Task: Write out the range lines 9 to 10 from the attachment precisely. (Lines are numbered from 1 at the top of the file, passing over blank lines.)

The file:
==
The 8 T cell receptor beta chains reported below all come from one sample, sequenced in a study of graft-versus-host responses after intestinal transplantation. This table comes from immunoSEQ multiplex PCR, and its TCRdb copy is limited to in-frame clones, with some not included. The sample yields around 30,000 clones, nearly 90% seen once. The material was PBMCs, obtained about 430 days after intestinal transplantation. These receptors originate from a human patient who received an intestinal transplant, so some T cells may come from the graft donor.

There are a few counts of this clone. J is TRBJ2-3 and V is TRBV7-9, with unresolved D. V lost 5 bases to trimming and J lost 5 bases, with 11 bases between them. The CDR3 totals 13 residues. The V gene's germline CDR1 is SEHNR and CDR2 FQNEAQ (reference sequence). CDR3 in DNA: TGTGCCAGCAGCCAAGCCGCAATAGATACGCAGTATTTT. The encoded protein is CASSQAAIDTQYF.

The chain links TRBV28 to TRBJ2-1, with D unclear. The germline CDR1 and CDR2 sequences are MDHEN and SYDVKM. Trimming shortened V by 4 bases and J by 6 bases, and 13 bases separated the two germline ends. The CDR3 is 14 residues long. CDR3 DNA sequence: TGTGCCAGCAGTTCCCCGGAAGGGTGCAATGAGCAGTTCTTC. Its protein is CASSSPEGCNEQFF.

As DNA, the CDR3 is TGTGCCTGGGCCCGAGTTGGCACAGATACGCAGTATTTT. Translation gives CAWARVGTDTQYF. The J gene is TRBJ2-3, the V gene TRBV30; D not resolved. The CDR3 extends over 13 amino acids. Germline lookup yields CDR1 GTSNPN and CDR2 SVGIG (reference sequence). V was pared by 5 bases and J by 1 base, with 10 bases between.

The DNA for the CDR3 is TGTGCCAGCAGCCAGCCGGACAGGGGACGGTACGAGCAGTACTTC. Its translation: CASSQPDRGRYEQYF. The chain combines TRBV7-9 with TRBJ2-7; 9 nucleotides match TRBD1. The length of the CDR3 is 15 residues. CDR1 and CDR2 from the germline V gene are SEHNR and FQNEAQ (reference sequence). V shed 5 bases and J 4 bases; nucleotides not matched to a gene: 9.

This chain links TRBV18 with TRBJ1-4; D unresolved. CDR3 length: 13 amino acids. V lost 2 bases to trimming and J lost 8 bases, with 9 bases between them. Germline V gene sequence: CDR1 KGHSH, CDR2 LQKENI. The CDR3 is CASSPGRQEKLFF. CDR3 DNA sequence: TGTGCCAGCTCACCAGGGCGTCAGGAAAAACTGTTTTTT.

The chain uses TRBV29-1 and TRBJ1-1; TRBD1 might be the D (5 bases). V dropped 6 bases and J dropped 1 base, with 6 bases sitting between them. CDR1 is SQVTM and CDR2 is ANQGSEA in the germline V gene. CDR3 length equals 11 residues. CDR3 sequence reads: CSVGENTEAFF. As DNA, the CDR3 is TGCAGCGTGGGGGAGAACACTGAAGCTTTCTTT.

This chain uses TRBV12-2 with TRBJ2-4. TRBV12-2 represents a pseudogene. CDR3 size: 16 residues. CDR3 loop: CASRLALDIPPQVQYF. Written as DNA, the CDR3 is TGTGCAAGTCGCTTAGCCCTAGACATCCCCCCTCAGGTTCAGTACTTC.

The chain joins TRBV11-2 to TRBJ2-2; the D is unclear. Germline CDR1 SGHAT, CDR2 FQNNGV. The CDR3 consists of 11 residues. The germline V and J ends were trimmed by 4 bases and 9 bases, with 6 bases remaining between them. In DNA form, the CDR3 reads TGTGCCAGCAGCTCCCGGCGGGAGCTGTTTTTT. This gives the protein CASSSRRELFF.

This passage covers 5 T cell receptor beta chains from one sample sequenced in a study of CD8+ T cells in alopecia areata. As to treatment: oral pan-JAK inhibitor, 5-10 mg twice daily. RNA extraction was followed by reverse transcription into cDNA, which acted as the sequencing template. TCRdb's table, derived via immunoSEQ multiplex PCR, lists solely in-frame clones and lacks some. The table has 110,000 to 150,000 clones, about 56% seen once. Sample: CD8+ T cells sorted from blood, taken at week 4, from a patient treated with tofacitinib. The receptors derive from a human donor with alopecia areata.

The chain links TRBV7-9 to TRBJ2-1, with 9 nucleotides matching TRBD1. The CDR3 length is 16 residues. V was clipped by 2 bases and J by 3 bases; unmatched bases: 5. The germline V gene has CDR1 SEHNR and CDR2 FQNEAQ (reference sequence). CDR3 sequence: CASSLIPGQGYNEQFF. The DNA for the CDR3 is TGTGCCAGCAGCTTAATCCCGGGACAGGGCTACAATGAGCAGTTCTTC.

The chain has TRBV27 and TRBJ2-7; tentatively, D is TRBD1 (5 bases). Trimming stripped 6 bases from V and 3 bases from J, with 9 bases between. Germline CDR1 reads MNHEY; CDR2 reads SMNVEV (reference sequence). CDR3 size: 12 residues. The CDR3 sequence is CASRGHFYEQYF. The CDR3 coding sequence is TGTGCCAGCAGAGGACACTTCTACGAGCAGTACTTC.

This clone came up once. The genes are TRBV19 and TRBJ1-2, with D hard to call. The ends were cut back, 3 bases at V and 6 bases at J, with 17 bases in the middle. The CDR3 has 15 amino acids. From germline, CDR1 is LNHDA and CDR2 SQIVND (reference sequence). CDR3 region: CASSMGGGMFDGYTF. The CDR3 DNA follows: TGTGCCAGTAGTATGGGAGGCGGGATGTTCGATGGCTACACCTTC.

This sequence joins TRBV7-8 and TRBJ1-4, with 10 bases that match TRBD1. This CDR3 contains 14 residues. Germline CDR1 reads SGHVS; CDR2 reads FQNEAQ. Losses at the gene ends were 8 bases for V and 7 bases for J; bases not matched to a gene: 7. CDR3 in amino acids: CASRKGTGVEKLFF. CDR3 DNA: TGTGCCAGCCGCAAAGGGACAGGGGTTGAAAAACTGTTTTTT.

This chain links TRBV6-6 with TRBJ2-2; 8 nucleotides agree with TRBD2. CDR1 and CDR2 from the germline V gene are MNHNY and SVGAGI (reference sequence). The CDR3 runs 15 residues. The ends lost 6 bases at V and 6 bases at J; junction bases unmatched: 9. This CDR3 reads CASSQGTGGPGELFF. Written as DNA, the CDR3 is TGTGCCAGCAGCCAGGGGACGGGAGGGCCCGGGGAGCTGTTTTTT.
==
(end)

The chain joins TRBV11-2 to TRBJ2-2; the D is unclear. Germline CDR1 SGHAT, CDR2 FQNNGV. The CDR3 consists of 11 residues. The germline V and J ends were trimmed by 4 bases and 9 bases, with 6 bases remaining between them. In DNA form, the CDR3 reads TGTGCCAGCAGCTCCCGGCGGGAGCTGTTTTTT. This gives the protein CASSSRRELFF.

This passage covers 5 T cell receptor beta chains from one sample sequenced in a study of CD8+ T cells in alopecia areata. As to treatment: oral pan-JAK inhibitor, 5-10 mg twice daily. RNA extraction was followed by reverse transcription into cDNA, which acted as the sequencing template. TCRdb's table, derived via immunoSEQ multiplex PCR, lists solely in-frame clones and lacks some. The table has 110,000 to 150,000 clones, about 56% seen once. Sample: CD8+ T cells sorted from blood, taken at week 4, from a patient treated with tofacitinib. The receptors derive from a human donor with alopecia areata.